Goldman Sachs is not always right


  • Business
  • Saturday, 19 Sep 2015

Photo by bloomberg

THE headline figure on Goldman Sachs’ prediction of where oil prices are headed is certainly eye-catching. The US-based investment bank predicts a long-term forecast of oil at US$50 per barrel with immediate concerns of it dropping to as low as US$20 next month or in March next year when refineries shut down for maintenance.

It’s unfathomable how Malaysia – a net exporter of oil and gas (O&G) – would be impacted should the price of crude drop to US$20 per barrel. Based on the present fundamentals of the economy, where the O&G and commodities sectors contribute 18% of the nation’s total domestic production, the end result is negative.

But there are doubts whether Goldman Sachs’ prediction is accurate, especially when it comes to crude oil. This comes as there is a divergent view from the Organisation of the Petroleum Exporting Countries (Opec) that has a bullish view on crude.

Goldman Sachs is well-known for its prediction in the first half of 2008 that oil would possibly reach US$200 per barrel.

A report in May that year quoted the investment bank as forecasting the average to be US$141 per barrel in the second half of 2008 and US$148 in 2009 due to supply constraints.

What happened in the second half of 2008 was well-documented. The US was hit by a financial crisis due to the sub-prime loans problem, causing the banking system to run out of liquidity.

Oil prices crashed to less than US$50 per barrel.

Reports later surfaced that while the research units of several investment banks painted a rosy picture of the future price of oil, the proprietary trading units were “shorting” their position in the oil futures market.

“Shorting” activities essentially mean that the investment banks were clearing their positions in the trading of crude oil instruments. The investors caught by the sharp fall in oil prices are those who had believed the prediction of crude hitting US$200 per barrel.

Fast forward to the present scenario and Goldman Sachs has painted a rather sober picture of the price of crude in the next few years.

Its argument is validated by US O&G industry executives, who say that the global price for crude would be lower had the US government lifted the ban on exports of crude from that country.

There are two other factors that add credence to Goldman Sachs’ argument of a low crude oil price environment going forward.

When sanctions on Iran are finally lifted, there would be additional supply hitting the global crude oil market. If demand from China and other emerging markets does not pick up, the additional supply from Iran would dampen prices.

The second factor is the improving technology in the United States to bring down the operating cost of the shale industry. O&G from shale producers is the single one factor that has caused the United States to be a major producer of the energy.

According to former Petroliam Nasional Bhd president and chief executive officer Tan Sri Shamsul Azhar Abbas, the shale industry has technologies to bring down cost to less than US$30 per barrel, but they have not been commercialised yet.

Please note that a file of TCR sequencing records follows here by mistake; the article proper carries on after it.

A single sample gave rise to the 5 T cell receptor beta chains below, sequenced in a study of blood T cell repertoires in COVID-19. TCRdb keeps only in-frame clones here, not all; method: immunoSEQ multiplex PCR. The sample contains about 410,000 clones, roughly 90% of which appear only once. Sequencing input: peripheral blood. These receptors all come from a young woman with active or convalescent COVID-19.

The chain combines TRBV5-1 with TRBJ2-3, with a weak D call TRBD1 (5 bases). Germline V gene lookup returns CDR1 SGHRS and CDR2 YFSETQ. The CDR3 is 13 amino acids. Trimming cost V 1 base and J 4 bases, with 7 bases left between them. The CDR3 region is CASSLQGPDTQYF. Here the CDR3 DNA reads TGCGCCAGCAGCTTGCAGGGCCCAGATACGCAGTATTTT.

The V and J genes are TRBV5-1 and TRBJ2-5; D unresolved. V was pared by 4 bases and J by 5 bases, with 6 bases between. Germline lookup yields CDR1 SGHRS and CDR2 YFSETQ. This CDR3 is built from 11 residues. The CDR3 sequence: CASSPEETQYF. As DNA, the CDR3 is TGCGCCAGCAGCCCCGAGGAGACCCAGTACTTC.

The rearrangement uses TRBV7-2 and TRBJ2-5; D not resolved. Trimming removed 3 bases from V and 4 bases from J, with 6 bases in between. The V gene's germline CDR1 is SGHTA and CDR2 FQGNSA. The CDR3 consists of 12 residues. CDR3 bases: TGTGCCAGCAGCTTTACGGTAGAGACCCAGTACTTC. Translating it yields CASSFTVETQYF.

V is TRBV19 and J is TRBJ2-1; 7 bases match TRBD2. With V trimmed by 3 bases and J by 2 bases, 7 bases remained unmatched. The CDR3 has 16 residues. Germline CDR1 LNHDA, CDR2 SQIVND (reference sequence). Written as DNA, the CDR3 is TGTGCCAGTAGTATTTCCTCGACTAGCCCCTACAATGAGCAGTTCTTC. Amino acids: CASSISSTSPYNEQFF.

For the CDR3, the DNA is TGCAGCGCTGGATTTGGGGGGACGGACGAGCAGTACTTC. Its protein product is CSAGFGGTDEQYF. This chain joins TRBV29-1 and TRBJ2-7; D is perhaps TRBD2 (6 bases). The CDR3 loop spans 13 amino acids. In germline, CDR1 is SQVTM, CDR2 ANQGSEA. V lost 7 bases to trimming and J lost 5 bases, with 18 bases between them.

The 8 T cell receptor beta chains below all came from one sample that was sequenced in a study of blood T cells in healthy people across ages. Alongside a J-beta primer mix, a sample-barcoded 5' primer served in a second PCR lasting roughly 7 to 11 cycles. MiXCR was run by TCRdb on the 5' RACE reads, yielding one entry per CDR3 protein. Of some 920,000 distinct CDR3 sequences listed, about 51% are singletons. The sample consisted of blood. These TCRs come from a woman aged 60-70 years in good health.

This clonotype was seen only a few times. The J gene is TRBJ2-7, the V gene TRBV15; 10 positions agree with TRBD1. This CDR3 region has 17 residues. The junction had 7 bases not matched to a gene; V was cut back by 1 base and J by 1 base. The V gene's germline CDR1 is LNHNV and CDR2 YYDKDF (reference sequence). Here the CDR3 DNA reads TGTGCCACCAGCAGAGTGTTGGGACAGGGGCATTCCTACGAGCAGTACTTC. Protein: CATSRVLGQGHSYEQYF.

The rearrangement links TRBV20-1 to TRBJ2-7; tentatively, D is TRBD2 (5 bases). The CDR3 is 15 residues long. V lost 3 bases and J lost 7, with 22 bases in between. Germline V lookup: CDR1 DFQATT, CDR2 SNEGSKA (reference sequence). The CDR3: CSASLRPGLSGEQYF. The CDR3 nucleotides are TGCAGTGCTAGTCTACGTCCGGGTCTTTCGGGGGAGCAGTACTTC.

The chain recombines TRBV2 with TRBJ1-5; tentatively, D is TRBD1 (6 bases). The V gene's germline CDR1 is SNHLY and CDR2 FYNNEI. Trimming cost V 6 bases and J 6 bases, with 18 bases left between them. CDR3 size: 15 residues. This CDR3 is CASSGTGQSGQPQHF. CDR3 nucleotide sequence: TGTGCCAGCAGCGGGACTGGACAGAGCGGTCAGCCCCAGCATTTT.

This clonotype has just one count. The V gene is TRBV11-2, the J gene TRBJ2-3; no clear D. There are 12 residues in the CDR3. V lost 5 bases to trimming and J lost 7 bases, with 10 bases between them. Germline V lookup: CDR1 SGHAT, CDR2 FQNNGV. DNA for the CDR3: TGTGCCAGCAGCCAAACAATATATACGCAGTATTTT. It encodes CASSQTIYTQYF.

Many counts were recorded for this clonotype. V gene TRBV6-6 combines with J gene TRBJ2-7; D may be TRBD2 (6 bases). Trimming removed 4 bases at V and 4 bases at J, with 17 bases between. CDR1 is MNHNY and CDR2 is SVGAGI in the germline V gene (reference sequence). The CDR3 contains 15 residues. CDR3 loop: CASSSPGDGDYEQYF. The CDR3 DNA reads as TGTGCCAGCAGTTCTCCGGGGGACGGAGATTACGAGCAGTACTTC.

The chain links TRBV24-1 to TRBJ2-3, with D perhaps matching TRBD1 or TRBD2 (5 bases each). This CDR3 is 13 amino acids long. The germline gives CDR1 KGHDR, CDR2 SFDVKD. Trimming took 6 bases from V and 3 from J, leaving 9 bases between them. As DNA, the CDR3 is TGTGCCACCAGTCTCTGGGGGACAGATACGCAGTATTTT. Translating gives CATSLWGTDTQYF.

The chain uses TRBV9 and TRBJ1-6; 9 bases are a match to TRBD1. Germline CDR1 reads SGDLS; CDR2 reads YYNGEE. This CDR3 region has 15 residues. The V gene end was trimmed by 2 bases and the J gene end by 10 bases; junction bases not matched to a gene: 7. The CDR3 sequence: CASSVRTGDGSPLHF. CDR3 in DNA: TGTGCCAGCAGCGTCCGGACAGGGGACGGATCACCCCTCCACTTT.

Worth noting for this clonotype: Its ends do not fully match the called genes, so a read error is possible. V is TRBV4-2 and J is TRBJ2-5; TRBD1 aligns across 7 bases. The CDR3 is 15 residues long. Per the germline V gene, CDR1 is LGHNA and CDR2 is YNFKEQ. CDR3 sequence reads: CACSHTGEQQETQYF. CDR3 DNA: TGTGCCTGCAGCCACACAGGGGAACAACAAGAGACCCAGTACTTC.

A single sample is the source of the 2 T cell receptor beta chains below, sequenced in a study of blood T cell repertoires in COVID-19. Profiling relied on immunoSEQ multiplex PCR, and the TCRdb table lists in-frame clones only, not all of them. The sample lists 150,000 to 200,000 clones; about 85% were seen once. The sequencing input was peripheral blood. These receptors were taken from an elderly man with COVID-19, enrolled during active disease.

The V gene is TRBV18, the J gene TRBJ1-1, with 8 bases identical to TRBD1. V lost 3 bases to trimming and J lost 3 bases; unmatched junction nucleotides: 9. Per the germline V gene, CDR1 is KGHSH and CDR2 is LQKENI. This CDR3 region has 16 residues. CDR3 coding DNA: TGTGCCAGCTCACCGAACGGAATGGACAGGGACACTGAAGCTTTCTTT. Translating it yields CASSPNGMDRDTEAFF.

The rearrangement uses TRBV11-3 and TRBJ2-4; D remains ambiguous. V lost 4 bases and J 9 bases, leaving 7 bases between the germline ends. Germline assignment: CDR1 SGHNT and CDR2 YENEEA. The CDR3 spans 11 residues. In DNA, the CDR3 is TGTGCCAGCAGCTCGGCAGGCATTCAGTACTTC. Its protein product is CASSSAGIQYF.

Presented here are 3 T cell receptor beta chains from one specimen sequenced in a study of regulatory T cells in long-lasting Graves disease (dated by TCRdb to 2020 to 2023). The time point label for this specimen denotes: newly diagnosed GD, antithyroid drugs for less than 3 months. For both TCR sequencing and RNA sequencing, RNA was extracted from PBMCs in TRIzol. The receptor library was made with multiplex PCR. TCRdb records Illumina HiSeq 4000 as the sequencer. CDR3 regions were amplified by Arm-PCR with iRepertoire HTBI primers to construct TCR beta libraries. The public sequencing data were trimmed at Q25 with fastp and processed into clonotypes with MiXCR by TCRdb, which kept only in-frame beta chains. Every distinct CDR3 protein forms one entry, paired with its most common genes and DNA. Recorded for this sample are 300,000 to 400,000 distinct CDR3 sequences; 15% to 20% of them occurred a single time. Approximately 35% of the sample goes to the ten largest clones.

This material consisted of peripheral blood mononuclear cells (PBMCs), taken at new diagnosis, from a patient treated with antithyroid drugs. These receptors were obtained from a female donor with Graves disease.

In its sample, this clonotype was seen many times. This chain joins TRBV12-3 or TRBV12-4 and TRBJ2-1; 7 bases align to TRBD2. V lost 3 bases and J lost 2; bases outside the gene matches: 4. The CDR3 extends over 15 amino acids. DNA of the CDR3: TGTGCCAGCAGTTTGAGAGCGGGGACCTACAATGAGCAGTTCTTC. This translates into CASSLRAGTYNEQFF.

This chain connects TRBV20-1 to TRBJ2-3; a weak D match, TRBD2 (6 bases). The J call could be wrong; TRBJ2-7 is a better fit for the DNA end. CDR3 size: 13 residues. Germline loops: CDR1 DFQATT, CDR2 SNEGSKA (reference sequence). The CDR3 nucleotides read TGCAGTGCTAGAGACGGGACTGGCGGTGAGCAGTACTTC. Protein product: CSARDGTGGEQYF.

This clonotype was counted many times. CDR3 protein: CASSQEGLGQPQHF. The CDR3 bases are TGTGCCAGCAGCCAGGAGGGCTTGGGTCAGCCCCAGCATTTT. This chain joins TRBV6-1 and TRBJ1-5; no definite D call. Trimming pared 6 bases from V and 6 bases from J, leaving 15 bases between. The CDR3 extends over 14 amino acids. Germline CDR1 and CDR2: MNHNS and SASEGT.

But Opec, led by Saudi Arabia, has a different view and it is supported by the findings of the International Energy Agency (IEA).

On the supply side, Opec expects supply from the United States to slow down considerably next year, largely due to the impact that the lower oil prices have had on the shale industry.

Opec expects the production from the shale industry to grow by only 50,000 barrels per day (bpd) next year, down from 450,000 bpd expected earlier.

Opec, non-Opec and the United States are expected to slow down in their production next year.

The overall production from Opec for next year is expected to be about 30 million bpd, about one million more than this year. As for the United States, total production is expected to be at 14 million bpd next year, up marginally from 13.8 million bpd this year.

The non-Opec countries are expected to produce 57.6 million bpd, an increase of 160,000 bpd next year. This is a significantly lower growth of 880,000 bpd target to be achieved for the whole of 2015, with total supply at 57.4 million bpd.

On the demand side, Opec expects consumption to grow by about 1.5 million bpd to 92.8 million bpd compared with a growth in demand of 84,000 bpd earlier.

But what is more interesting is a report that stated that the “net long positions” of futures oil contracts held by investors jumped by almost 28,000 to 168,458 contracts in the first week of September, which is the highest in a month.

What this means is that the “smart money” or savvy investors are taking a view that oil prices will increase. This fits in well with the analysis of IEA and Opec.

Between the two oil agencies and Goldman Sachs, I would go with the argument of Opec and IEA, which points to a limited downside for oil prices.

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